• [0060]
    According to another embodiment of the present invention, there is provided a method for the obliteration of an aberrant space or cavity comprising an open end and a closed end. In a preferred embodiment, the aberrant space or cavity obliterated by the method is within a living organism, such as within a human. In another preferred embodiment, the aberrant space or cavity obliterated by the method is a hernia sac of an inguinal hernia. In one embodiment, the method comprises providing a device according to the present invention, and deploying the device to substantially seal the open end of the aberrant space or cavity. In another embodiment, the method comprises creating an opening in the closed end of the aberrant space or cavity, introducing a device through the opening in the closed end of the aberrant space or cavity, and deploying the device to substantially seal the open end of the aberrant space or cavity. In a preferred embodiment, the device introduced is a device according to the present invention.
  • [0061]
    By way of example, the method will now be disclosed in greater detail with specific reference to the obliteration of a hernia sac of an inguinal hernia. As will be understood by those with skill in the art with reference to this disclosure, however, equivalent steps can be used to obliterate any aberrant space or cavity suitable for obliteration by the present method, including an aberrant space or cavity other than the hernia sac of an inguinal hernia, other than within a living organism, and other than within a human.
  • [0062]
    As will be appreciated by one with skill in the art with reference to this disclosure, when the method of the present invention is used to obliterate the hernia sac of an inguinal hernia, the method preferably involves a percutaneous transcatheter approach, though a laparoscopic approach or open surgical approach can also be used. Specifically, in a preferred embodiment, the method comprises deploying a device through an opening created in the closed end of the aberrant space or cavity using a percutaneous transcatheter approach. Compared with open surgical and laparoscopic approaches for the treatment of inguinal hernias currently performed, the percutaneous transcatheter approach of the present method reduces procedure times, decreases risks of infection, requires smaller incisions and fewer punctures, and reduces recuperation time. Further, the method reduces procedural costs due to the utilization of an interventional radiology suite for the repair instead of a more expensive operating room environment.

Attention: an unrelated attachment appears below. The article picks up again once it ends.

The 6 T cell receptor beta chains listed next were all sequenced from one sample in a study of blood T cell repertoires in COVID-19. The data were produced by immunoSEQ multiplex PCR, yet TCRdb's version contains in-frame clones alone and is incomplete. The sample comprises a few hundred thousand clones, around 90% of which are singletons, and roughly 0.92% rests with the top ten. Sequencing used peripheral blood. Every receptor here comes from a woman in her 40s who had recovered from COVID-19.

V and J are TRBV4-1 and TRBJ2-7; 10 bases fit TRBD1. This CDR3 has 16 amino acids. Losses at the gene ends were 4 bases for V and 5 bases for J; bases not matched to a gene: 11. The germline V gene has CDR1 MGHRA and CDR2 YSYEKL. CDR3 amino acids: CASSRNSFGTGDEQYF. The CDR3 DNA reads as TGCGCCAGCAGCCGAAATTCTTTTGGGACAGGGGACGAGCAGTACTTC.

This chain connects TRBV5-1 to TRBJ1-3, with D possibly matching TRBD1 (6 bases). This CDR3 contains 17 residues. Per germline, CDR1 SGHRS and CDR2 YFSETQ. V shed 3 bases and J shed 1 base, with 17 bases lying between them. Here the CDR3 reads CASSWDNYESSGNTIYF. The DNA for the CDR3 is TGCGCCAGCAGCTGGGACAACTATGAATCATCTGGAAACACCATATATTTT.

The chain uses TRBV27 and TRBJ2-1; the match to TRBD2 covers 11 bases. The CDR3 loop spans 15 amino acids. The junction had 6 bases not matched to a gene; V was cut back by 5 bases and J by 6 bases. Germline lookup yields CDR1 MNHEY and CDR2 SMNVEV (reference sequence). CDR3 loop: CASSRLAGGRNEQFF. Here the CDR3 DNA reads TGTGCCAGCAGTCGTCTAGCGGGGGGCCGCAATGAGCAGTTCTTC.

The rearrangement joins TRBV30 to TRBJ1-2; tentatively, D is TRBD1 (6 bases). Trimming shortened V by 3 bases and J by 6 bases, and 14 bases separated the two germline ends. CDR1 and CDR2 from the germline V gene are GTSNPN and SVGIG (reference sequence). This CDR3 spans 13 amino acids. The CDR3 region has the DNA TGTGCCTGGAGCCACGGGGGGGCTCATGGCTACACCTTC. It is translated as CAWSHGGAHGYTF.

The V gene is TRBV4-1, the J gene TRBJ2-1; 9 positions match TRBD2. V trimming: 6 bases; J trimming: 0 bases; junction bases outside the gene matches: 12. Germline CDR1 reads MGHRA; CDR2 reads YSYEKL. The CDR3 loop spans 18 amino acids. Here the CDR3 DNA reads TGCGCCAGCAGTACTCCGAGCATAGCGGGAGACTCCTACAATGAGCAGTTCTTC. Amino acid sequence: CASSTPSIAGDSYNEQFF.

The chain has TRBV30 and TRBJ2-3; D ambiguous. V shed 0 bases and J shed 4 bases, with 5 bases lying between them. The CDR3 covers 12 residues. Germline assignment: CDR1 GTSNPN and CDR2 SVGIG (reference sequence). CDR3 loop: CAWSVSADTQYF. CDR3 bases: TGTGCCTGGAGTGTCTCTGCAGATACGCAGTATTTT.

• [0063]
    Referring now to FIG. 27 through FIG. 36, there are shown, a partial cross-sectional view of an aberrant space or cavity 100 comprising an open end 102 and a closed end 104, suitable for obliteration according to a method of the present invention (FIG. 27); and partial cross-sectional views of various steps of some embodiments of the method of the present invention for the obliteration of an aberrant space or cavity 100 comprising an open end 102 and a closed end 104 (FIG. 28 through FIG. 36). The steps shown are not intended to be limiting nor are they intended to indicate that each step depicted is essential to the method, but instead are exemplary steps only.
  • [0064]
    The method comprises, first selecting an aberrant space or cavity 100 that is suitable for obliteration by the method. The aberrant space or cavity 100 comprises an open end 102 and a closed end 104. In one embodiment, the aberrant space or cavity 100 is within a living organism. In a preferred embodiment, the aberrant space or cavity 100 is within a human. In a particularly preferred embodiment, the aberrant space or cavity 100 is a hernia sac of an inguinal hernia within a human.
  • [0065]